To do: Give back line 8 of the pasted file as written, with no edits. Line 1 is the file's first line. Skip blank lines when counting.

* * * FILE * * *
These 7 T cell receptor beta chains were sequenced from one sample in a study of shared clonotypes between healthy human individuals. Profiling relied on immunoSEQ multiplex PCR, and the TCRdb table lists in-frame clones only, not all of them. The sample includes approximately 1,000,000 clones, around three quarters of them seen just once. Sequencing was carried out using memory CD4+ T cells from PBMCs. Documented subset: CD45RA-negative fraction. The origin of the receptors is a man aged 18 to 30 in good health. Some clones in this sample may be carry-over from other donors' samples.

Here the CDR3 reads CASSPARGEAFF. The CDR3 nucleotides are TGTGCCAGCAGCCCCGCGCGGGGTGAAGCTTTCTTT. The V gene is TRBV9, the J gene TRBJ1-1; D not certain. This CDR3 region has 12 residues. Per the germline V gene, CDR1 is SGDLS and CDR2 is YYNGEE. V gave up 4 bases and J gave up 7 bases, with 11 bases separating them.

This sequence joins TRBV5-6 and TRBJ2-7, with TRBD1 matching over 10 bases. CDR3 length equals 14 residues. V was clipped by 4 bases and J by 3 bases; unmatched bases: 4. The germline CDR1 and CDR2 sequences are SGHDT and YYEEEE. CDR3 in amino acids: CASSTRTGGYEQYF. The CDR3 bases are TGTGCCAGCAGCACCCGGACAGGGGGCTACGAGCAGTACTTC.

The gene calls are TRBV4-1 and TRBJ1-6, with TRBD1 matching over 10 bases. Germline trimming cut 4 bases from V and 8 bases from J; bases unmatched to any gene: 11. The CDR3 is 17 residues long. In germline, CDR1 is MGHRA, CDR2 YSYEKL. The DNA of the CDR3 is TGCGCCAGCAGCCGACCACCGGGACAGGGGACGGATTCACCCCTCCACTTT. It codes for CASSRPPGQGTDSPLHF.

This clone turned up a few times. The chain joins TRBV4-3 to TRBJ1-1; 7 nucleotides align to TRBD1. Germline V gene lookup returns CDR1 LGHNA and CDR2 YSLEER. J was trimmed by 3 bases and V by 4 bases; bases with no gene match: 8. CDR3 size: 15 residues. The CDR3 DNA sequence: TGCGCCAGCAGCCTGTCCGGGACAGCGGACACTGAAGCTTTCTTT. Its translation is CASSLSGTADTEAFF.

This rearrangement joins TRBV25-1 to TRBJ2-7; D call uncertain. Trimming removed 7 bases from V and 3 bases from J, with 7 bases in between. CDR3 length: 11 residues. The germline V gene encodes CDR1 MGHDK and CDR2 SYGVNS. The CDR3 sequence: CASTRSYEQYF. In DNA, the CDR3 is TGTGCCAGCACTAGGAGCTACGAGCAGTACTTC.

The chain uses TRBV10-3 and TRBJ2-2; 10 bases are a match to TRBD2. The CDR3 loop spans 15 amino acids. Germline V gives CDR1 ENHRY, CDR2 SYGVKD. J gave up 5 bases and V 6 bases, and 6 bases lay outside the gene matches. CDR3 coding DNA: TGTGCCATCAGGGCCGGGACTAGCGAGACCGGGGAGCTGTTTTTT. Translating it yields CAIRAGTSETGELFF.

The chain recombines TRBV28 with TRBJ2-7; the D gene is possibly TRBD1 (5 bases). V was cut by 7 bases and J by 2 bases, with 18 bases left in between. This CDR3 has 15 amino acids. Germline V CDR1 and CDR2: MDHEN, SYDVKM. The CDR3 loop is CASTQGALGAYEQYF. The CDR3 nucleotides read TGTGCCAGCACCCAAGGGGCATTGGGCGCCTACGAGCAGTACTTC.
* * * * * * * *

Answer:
The chain recombines TRBV28 with TRBJ2-7; the D gene is possibly TRBD1 (5 bases). V was cut by 7 bases and J by 2 bases, with 18 bases left in between. This CDR3 has 15 amino acids. Germline V CDR1 and CDR2: MDHEN, SYDVKM. The CDR3 loop is CASTQGALGAYEQYF. The CDR3 nucleotides read TGTGCCAGCACCCAAGGGGCATTGGGCGCCTACGAGCAGTACTTC.